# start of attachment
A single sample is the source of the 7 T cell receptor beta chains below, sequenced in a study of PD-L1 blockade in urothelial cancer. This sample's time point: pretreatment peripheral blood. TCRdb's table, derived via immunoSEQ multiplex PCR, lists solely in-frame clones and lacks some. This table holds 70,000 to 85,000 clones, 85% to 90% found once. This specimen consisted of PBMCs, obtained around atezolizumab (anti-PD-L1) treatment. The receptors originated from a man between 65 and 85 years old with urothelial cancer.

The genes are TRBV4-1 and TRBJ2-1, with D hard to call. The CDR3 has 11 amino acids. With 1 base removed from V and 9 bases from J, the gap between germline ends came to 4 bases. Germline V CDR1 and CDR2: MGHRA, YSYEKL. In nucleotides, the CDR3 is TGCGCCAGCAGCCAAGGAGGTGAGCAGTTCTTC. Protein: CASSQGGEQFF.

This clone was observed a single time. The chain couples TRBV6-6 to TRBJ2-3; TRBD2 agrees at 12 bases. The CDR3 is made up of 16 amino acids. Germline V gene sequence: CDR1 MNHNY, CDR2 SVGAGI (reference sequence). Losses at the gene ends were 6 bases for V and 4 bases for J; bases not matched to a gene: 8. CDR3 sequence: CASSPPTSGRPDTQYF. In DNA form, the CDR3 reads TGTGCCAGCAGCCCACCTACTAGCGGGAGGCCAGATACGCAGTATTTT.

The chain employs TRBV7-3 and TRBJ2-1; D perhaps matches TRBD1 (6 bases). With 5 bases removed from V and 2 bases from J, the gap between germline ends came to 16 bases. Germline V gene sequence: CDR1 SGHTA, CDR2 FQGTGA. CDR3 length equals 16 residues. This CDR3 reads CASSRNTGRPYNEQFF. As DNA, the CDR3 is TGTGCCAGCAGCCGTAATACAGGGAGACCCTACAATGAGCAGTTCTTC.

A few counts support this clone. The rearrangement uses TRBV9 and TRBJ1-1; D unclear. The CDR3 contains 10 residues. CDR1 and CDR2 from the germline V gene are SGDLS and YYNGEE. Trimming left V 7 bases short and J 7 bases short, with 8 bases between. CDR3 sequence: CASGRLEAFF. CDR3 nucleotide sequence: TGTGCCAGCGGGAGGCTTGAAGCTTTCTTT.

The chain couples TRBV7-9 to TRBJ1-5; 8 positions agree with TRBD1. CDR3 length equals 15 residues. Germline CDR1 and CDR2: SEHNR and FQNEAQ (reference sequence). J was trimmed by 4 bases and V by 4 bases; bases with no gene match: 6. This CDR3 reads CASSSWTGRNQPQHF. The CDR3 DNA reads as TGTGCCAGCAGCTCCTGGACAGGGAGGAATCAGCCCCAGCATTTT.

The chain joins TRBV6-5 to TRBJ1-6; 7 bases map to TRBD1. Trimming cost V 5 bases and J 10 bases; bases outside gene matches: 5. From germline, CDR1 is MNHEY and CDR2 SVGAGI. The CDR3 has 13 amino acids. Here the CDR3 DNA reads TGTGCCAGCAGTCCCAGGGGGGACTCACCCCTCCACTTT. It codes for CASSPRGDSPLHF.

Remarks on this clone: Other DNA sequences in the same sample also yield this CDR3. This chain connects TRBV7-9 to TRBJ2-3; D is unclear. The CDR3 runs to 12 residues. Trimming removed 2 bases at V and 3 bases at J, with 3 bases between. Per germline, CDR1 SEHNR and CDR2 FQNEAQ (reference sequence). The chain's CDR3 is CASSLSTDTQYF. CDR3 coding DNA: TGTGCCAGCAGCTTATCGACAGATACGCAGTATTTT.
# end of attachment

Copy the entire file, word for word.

A single sample is the source of the 7 T cell receptor beta chains below, sequenced in a study of PD-L1 blockade in urothelial cancer. This sample's time point: pretreatment peripheral blood. TCRdb's table, derived via immunoSEQ multiplex PCR, lists solely in-frame clones and lacks some. This table holds 70,000 to 85,000 clones, 85% to 90% found once. This specimen consisted of PBMCs, obtained around atezolizumab (anti-PD-L1) treatment. The receptors originated from a man between 65 and 85 years old with urothelial cancer.

The genes are TRBV4-1 and TRBJ2-1, with D hard to call. The CDR3 has 11 amino acids. With 1 base removed from V and 9 bases from J, the gap between germline ends came to 4 bases. Germline V CDR1 and CDR2: MGHRA, YSYEKL. In nucleotides, the CDR3 is TGCGCCAGCAGCCAAGGAGGTGAGCAGTTCTTC. Protein: CASSQGGEQFF.

This clone was observed a single time. The chain couples TRBV6-6 to TRBJ2-3; TRBD2 agrees at 12 bases. The CDR3 is made up of 16 amino acids. Germline V gene sequence: CDR1 MNHNY, CDR2 SVGAGI (reference sequence). Losses at the gene ends were 6 bases for V and 4 bases for J; bases not matched to a gene: 8. CDR3 sequence: CASSPPTSGRPDTQYF. In DNA form, the CDR3 reads TGTGCCAGCAGCCCACCTACTAGCGGGAGGCCAGATACGCAGTATTTT.

The chain employs TRBV7-3 and TRBJ2-1; D perhaps matches TRBD1 (6 bases). With 5 bases removed from V and 2 bases from J, the gap between germline ends came to 16 bases. Germline V gene sequence: CDR1 SGHTA, CDR2 FQGTGA. CDR3 length equals 16 residues. This CDR3 reads CASSRNTGRPYNEQFF. As DNA, the CDR3 is TGTGCCAGCAGCCGTAATACAGGGAGACCCTACAATGAGCAGTTCTTC.

A few counts support this clone. The rearrangement uses TRBV9 and TRBJ1-1; D unclear. The CDR3 contains 10 residues. CDR1 and CDR2 from the germline V gene are SGDLS and YYNGEE. Trimming left V 7 bases short and J 7 bases short, with 8 bases between. CDR3 sequence: CASGRLEAFF. CDR3 nucleotide sequence: TGTGCCAGCGGGAGGCTTGAAGCTTTCTTT.

The chain couples TRBV7-9 to TRBJ1-5; 8 positions agree with TRBD1. CDR3 length equals 15 residues. Germline CDR1 and CDR2: SEHNR and FQNEAQ (reference sequence). J was trimmed by 4 bases and V by 4 bases; bases with no gene match: 6. This CDR3 reads CASSSWTGRNQPQHF. The CDR3 DNA reads as TGTGCCAGCAGCTCCTGGACAGGGAGGAATCAGCCCCAGCATTTT.

The chain joins TRBV6-5 to TRBJ1-6; 7 bases map to TRBD1. Trimming cost V 5 bases and J 10 bases; bases outside gene matches: 5. From germline, CDR1 is MNHEY and CDR2 SVGAGI. The CDR3 has 13 amino acids. Here the CDR3 DNA reads TGTGCCAGCAGTCCCAGGGGGGACTCACCCCTCCACTTT. It codes for CASSPRGDSPLHF.

Remarks on this clone: Other DNA sequences in the same sample also yield this CDR3. This chain connects TRBV7-9 to TRBJ2-3; D is unclear. The CDR3 runs to 12 residues. Trimming removed 2 bases at V and 3 bases at J, with 3 bases between. Per germline, CDR1 SEHNR and CDR2 FQNEAQ (reference sequence). The chain's CDR3 is CASSLSTDTQYF. CDR3 coding DNA: TGTGCCAGCAGCTTATCGACAGATACGCAGTATTTT.